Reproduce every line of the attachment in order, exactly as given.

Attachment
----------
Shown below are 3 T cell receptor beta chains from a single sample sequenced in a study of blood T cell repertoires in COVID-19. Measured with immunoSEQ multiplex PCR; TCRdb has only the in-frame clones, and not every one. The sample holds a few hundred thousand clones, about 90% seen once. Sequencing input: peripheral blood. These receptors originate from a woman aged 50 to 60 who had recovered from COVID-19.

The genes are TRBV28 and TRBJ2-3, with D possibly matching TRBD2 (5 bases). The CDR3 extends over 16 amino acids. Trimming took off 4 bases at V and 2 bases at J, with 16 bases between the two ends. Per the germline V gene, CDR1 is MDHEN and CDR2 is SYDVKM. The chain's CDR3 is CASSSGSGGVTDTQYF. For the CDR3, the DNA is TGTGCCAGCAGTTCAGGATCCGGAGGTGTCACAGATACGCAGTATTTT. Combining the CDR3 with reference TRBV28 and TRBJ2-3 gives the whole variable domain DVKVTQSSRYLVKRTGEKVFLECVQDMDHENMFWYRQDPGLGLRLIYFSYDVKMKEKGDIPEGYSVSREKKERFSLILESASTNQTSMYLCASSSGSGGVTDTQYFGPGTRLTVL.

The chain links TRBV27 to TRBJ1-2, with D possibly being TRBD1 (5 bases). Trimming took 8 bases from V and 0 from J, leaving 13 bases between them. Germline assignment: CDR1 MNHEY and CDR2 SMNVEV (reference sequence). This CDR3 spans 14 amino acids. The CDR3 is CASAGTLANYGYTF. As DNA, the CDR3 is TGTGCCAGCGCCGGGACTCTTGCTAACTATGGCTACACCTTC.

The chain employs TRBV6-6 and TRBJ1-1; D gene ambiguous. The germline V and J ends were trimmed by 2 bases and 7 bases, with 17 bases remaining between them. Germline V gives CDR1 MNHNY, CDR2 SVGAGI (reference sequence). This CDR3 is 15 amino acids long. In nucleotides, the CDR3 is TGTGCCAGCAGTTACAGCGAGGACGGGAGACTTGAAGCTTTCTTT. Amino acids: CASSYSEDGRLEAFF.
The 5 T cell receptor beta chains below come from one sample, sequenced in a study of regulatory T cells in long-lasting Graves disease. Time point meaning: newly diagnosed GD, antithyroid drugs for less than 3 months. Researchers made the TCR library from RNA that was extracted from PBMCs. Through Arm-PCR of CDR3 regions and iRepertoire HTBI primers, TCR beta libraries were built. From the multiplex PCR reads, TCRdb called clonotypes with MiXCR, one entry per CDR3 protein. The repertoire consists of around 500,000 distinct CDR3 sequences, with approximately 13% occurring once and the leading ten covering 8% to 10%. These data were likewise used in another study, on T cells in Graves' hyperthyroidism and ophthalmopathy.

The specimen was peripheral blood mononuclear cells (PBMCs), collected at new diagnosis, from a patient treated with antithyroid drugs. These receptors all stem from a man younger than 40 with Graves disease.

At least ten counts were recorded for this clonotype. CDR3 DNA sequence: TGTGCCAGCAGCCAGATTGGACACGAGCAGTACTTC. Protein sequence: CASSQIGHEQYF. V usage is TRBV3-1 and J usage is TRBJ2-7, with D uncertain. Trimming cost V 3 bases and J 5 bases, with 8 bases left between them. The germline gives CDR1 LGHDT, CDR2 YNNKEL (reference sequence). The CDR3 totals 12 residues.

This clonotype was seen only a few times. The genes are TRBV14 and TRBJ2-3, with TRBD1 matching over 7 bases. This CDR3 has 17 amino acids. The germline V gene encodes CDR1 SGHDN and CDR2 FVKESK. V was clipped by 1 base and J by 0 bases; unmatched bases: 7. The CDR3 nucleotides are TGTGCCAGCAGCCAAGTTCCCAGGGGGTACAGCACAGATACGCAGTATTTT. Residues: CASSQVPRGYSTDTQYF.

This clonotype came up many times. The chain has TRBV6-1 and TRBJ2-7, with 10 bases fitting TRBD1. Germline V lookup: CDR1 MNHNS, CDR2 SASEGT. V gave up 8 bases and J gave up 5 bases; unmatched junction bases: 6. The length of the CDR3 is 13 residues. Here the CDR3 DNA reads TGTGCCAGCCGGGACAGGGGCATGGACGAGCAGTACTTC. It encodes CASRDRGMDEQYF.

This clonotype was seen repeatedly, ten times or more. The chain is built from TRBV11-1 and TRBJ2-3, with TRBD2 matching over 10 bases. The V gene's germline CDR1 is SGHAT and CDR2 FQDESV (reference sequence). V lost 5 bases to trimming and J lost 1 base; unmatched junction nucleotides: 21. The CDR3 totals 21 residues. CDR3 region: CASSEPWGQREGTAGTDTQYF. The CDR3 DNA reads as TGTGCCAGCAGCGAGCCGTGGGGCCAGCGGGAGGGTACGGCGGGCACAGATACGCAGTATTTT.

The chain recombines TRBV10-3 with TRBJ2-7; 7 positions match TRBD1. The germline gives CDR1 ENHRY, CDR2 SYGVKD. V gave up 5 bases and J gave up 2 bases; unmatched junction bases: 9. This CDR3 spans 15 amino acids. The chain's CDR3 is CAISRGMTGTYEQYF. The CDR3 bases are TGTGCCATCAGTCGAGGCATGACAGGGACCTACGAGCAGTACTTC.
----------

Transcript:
Shown below are 3 T cell receptor beta chains from a single sample sequenced in a study of blood T cell repertoires in COVID-19. Measured with immunoSEQ multiplex PCR; TCRdb has only the in-frame clones, and not every one. The sample holds a few hundred thousand clones, about 90% seen once. Sequencing input: peripheral blood. These receptors originate from a woman aged 50 to 60 who had recovered from COVID-19.

The genes are TRBV28 and TRBJ2-3, with D possibly matching TRBD2 (5 bases). The CDR3 extends over 16 amino acids. Trimming took off 4 bases at V and 2 bases at J, with 16 bases between the two ends. Per the germline V gene, CDR1 is MDHEN and CDR2 is SYDVKM. The chain's CDR3 is CASSSGSGGVTDTQYF. For the CDR3, the DNA is TGTGCCAGCAGTTCAGGATCCGGAGGTGTCACAGATACGCAGTATTTT. Combining the CDR3 with reference TRBV28 and TRBJ2-3 gives the whole variable domain DVKVTQSSRYLVKRTGEKVFLECVQDMDHENMFWYRQDPGLGLRLIYFSYDVKMKEKGDIPEGYSVSREKKERFSLILESASTNQTSMYLCASSSGSGGVTDTQYFGPGTRLTVL.

The chain links TRBV27 to TRBJ1-2, with D possibly being TRBD1 (5 bases). Trimming took 8 bases from V and 0 from J, leaving 13 bases between them. Germline assignment: CDR1 MNHEY and CDR2 SMNVEV (reference sequence). This CDR3 spans 14 amino acids. The CDR3 is CASAGTLANYGYTF. As DNA, the CDR3 is TGTGCCAGCGCCGGGACTCTTGCTAACTATGGCTACACCTTC.

The chain employs TRBV6-6 and TRBJ1-1; D gene ambiguous. The germline V and J ends were trimmed by 2 bases and 7 bases, with 17 bases remaining between them. Germline V gives CDR1 MNHNY, CDR2 SVGAGI (reference sequence). This CDR3 is 15 amino acids long. In nucleotides, the CDR3 is TGTGCCAGCAGTTACAGCGAGGACGGGAGACTTGAAGCTTTCTTT. Amino acids: CASSYSEDGRLEAFF.
The 5 T cell receptor beta chains below come from one sample, sequenced in a study of regulatory T cells in long-lasting Graves disease. Time point meaning: newly diagnosed GD, antithyroid drugs for less than 3 months. Researchers made the TCR library from RNA that was extracted from PBMCs. Through Arm-PCR of CDR3 regions and iRepertoire HTBI primers, TCR beta libraries were built. From the multiplex PCR reads, TCRdb called clonotypes with MiXCR, one entry per CDR3 protein. The repertoire consists of around 500,000 distinct CDR3 sequences, with approximately 13% occurring once and the leading ten covering 8% to 10%. These data were likewise used in another study, on T cells in Graves' hyperthyroidism and ophthalmopathy.

The specimen was peripheral blood mononuclear cells (PBMCs), collected at new diagnosis, from a patient treated with antithyroid drugs. These receptors all stem from a man younger than 40 with Graves disease.

At least ten counts were recorded for this clonotype. CDR3 DNA sequence: TGTGCCAGCAGCCAGATTGGACACGAGCAGTACTTC. Protein sequence: CASSQIGHEQYF. V usage is TRBV3-1 and J usage is TRBJ2-7, with D uncertain. Trimming cost V 3 bases and J 5 bases, with 8 bases left between them. The germline gives CDR1 LGHDT, CDR2 YNNKEL (reference sequence). The CDR3 totals 12 residues.

This clonotype was seen only a few times. The genes are TRBV14 and TRBJ2-3, with TRBD1 matching over 7 bases. This CDR3 has 17 amino acids. The germline V gene encodes CDR1 SGHDN and CDR2 FVKESK. V was clipped by 1 base and J by 0 bases; unmatched bases: 7. The CDR3 nucleotides are TGTGCCAGCAGCCAAGTTCCCAGGGGGTACAGCACAGATACGCAGTATTTT. Residues: CASSQVPRGYSTDTQYF.

This clonotype came up many times. The chain has TRBV6-1 and TRBJ2-7, with 10 bases fitting TRBD1. Germline V lookup: CDR1 MNHNS, CDR2 SASEGT. V gave up 8 bases and J gave up 5 bases; unmatched junction bases: 6. The length of the CDR3 is 13 residues. Here the CDR3 DNA reads TGTGCCAGCCGGGACAGGGGCATGGACGAGCAGTACTTC. It encodes CASRDRGMDEQYF.

This clonotype was seen repeatedly, ten times or more. The chain is built from TRBV11-1 and TRBJ2-3, with TRBD2 matching over 10 bases. The V gene's germline CDR1 is SGHAT and CDR2 FQDESV (reference sequence). V lost 5 bases to trimming and J lost 1 base; unmatched junction nucleotides: 21. The CDR3 totals 21 residues. CDR3 region: CASSEPWGQREGTAGTDTQYF. The CDR3 DNA reads as TGTGCCAGCAGCGAGCCGTGGGGCCAGCGGGAGGGTACGGCGGGCACAGATACGCAGTATTTT.

The chain recombines TRBV10-3 with TRBJ2-7; 7 positions match TRBD1. The germline gives CDR1 ENHRY, CDR2 SYGVKD. V gave up 5 bases and J gave up 2 bases; unmatched junction bases: 9. This CDR3 spans 15 amino acids. The chain's CDR3 is CAISRGMTGTYEQYF. The CDR3 bases are TGTGCCATCAGTCGAGGCATGACAGGGACCTACGAGCAGTACTTC.